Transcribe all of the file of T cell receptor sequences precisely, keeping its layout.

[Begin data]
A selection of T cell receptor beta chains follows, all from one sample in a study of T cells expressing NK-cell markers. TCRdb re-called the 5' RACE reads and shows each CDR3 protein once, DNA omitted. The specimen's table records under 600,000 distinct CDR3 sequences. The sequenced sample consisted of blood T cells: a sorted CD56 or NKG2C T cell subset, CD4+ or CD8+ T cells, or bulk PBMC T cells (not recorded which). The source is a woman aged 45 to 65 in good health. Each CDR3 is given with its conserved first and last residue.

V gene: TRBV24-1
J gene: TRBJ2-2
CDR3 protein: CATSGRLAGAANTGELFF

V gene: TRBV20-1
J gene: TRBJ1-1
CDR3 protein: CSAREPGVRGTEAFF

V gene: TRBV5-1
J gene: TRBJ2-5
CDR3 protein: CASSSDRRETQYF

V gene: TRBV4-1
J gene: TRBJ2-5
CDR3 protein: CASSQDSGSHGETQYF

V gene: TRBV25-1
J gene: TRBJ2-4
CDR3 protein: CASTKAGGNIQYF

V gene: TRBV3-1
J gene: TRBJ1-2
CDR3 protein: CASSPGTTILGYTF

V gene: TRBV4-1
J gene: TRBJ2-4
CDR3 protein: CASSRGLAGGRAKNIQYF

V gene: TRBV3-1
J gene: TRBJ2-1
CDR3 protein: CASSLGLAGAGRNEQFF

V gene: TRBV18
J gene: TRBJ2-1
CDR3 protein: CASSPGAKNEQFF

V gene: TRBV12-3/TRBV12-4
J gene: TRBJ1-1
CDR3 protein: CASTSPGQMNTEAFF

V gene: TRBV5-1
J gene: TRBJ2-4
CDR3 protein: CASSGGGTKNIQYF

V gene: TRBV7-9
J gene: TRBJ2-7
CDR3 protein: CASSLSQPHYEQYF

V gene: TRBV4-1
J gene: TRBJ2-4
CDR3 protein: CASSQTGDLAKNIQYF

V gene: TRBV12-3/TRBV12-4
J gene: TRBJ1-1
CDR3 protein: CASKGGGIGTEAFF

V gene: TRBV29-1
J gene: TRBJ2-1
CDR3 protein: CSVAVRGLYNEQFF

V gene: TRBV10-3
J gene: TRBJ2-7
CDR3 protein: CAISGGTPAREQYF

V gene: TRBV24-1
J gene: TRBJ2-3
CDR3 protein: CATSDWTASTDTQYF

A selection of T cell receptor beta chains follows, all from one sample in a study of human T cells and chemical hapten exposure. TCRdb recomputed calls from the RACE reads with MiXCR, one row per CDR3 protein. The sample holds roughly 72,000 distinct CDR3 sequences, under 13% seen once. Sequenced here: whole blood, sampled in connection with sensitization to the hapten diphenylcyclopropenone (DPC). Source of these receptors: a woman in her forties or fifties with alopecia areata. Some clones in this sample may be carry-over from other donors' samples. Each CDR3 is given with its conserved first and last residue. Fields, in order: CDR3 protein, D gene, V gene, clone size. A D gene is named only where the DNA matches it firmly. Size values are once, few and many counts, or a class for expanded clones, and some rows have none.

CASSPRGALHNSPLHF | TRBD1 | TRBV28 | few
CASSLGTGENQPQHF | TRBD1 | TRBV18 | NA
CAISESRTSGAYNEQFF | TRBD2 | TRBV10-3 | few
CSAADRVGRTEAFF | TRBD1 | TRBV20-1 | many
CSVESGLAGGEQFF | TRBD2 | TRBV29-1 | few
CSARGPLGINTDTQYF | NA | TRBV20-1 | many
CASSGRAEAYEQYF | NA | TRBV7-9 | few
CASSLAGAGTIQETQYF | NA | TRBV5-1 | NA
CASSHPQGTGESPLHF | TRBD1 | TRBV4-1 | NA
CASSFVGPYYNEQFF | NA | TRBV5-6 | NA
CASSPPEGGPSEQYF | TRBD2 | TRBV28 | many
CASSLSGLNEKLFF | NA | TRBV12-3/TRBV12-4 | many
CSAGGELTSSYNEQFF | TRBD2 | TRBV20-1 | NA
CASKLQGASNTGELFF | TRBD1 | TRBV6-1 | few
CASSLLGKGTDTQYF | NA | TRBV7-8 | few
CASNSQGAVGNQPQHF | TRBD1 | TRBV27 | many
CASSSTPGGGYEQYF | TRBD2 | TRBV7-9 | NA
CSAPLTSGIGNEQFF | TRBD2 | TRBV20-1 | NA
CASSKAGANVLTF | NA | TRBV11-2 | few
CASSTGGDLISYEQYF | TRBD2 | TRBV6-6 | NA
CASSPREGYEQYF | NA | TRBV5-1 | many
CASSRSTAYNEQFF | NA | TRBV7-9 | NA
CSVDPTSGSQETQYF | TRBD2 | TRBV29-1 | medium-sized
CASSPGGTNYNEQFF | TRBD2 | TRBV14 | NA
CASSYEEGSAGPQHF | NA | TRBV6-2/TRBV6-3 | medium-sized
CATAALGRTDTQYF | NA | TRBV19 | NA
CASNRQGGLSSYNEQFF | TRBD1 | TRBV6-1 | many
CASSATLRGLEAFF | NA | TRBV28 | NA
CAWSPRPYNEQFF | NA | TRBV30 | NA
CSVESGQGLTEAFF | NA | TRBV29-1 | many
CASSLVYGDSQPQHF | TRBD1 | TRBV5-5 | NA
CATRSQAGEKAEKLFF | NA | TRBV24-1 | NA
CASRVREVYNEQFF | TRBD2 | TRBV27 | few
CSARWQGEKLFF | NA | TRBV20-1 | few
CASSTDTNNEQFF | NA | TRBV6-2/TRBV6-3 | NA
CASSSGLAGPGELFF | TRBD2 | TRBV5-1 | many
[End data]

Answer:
A selection of T cell receptor beta chains follows, all from one sample in a study of T cells expressing NK-cell markers. TCRdb re-called the 5' RACE reads and shows each CDR3 protein once, DNA omitted. The specimen's table records under 600,000 distinct CDR3 sequences. The sequenced sample consisted of blood T cells: a sorted CD56 or NKG2C T cell subset, CD4+ or CD8+ T cells, or bulk PBMC T cells (not recorded which). The source is a woman aged 45 to 65 in good health. Each CDR3 is given with its conserved first and last residue.

V gene: TRBV24-1
J gene: TRBJ2-2
CDR3 protein: CATSGRLAGAANTGELFF

V gene: TRBV20-1
J gene: TRBJ1-1
CDR3 protein: CSAREPGVRGTEAFF

V gene: TRBV5-1
J gene: TRBJ2-5
CDR3 protein: CASSSDRRETQYF

V gene: TRBV4-1
J gene: TRBJ2-5
CDR3 protein: CASSQDSGSHGETQYF

V gene: TRBV25-1
J gene: TRBJ2-4
CDR3 protein: CASTKAGGNIQYF

V gene: TRBV3-1
J gene: TRBJ1-2
CDR3 protein: CASSPGTTILGYTF

V gene: TRBV4-1
J gene: TRBJ2-4
CDR3 protein: CASSRGLAGGRAKNIQYF

V gene: TRBV3-1
J gene: TRBJ2-1
CDR3 protein: CASSLGLAGAGRNEQFF

V gene: TRBV18
J gene: TRBJ2-1
CDR3 protein: CASSPGAKNEQFF

V gene: TRBV12-3/TRBV12-4
J gene: TRBJ1-1
CDR3 protein: CASTSPGQMNTEAFF

V gene: TRBV5-1
J gene: TRBJ2-4
CDR3 protein: CASSGGGTKNIQYF

V gene: TRBV7-9
J gene: TRBJ2-7
CDR3 protein: CASSLSQPHYEQYF

V gene: TRBV4-1
J gene: TRBJ2-4
CDR3 protein: CASSQTGDLAKNIQYF

V gene: TRBV12-3/TRBV12-4
J gene: TRBJ1-1
CDR3 protein: CASKGGGIGTEAFF

V gene: TRBV29-1
J gene: TRBJ2-1
CDR3 protein: CSVAVRGLYNEQFF

V gene: TRBV10-3
J gene: TRBJ2-7
CDR3 protein: CAISGGTPAREQYF

V gene: TRBV24-1
J gene: TRBJ2-3
CDR3 protein: CATSDWTASTDTQYF

A selection of T cell receptor beta chains follows, all from one sample in a study of human T cells and chemical hapten exposure. TCRdb recomputed calls from the RACE reads with MiXCR, one row per CDR3 protein. The sample holds roughly 72,000 distinct CDR3 sequences, under 13% seen once. Sequenced here: whole blood, sampled in connection with sensitization to the hapten diphenylcyclopropenone (DPC). Source of these receptors: a woman in her forties or fifties with alopecia areata. Some clones in this sample may be carry-over from other donors' samples. Each CDR3 is given with its conserved first and last residue. Fields, in order: CDR3 protein, D gene, V gene, clone size. A D gene is named only where the DNA matches it firmly. Size values are once, few and many counts, or a class for expanded clones, and some rows have none.

CASSPRGALHNSPLHF | TRBD1 | TRBV28 | few
CASSLGTGENQPQHF | TRBD1 | TRBV18 | NA
CAISESRTSGAYNEQFF | TRBD2 | TRBV10-3 | few
CSAADRVGRTEAFF | TRBD1 | TRBV20-1 | many
CSVESGLAGGEQFF | TRBD2 | TRBV29-1 | few
CSARGPLGINTDTQYF | NA | TRBV20-1 | many
CASSGRAEAYEQYF | NA | TRBV7-9 | few
CASSLAGAGTIQETQYF | NA | TRBV5-1 | NA
CASSHPQGTGESPLHF | TRBD1 | TRBV4-1 | NA
CASSFVGPYYNEQFF | NA | TRBV5-6 | NA
CASSPPEGGPSEQYF | TRBD2 | TRBV28 | many
CASSLSGLNEKLFF | NA | TRBV12-3/TRBV12-4 | many
CSAGGELTSSYNEQFF | TRBD2 | TRBV20-1 | NA
CASKLQGASNTGELFF | TRBD1 | TRBV6-1 | few
CASSLLGKGTDTQYF | NA | TRBV7-8 | few
CASNSQGAVGNQPQHF | TRBD1 | TRBV27 | many
CASSSTPGGGYEQYF | TRBD2 | TRBV7-9 | NA
CSAPLTSGIGNEQFF | TRBD2 | TRBV20-1 | NA
CASSKAGANVLTF | NA | TRBV11-2 | few
CASSTGGDLISYEQYF | TRBD2 | TRBV6-6 | NA
CASSPREGYEQYF | NA | TRBV5-1 | many
CASSRSTAYNEQFF | NA | TRBV7-9 | NA
CSVDPTSGSQETQYF | TRBD2 | TRBV29-1 | medium-sized
CASSPGGTNYNEQFF | TRBD2 | TRBV14 | NA
CASSYEEGSAGPQHF | NA | TRBV6-2/TRBV6-3 | medium-sized
CATAALGRTDTQYF | NA | TRBV19 | NA
CASNRQGGLSSYNEQFF | TRBD1 | TRBV6-1 | many
CASSATLRGLEAFF | NA | TRBV28 | NA
CAWSPRPYNEQFF | NA | TRBV30 | NA
CSVESGQGLTEAFF | NA | TRBV29-1 | many
CASSLVYGDSQPQHF | TRBD1 | TRBV5-5 | NA
CATRSQAGEKAEKLFF | NA | TRBV24-1 | NA
CASRVREVYNEQFF | TRBD2 | TRBV27 | few
CSARWQGEKLFF | NA | TRBV20-1 | few
CASSTDTNNEQFF | NA | TRBV6-2/TRBV6-3 | NA
CASSSGLAGPGELFF | TRBD2 | TRBV5-1 | many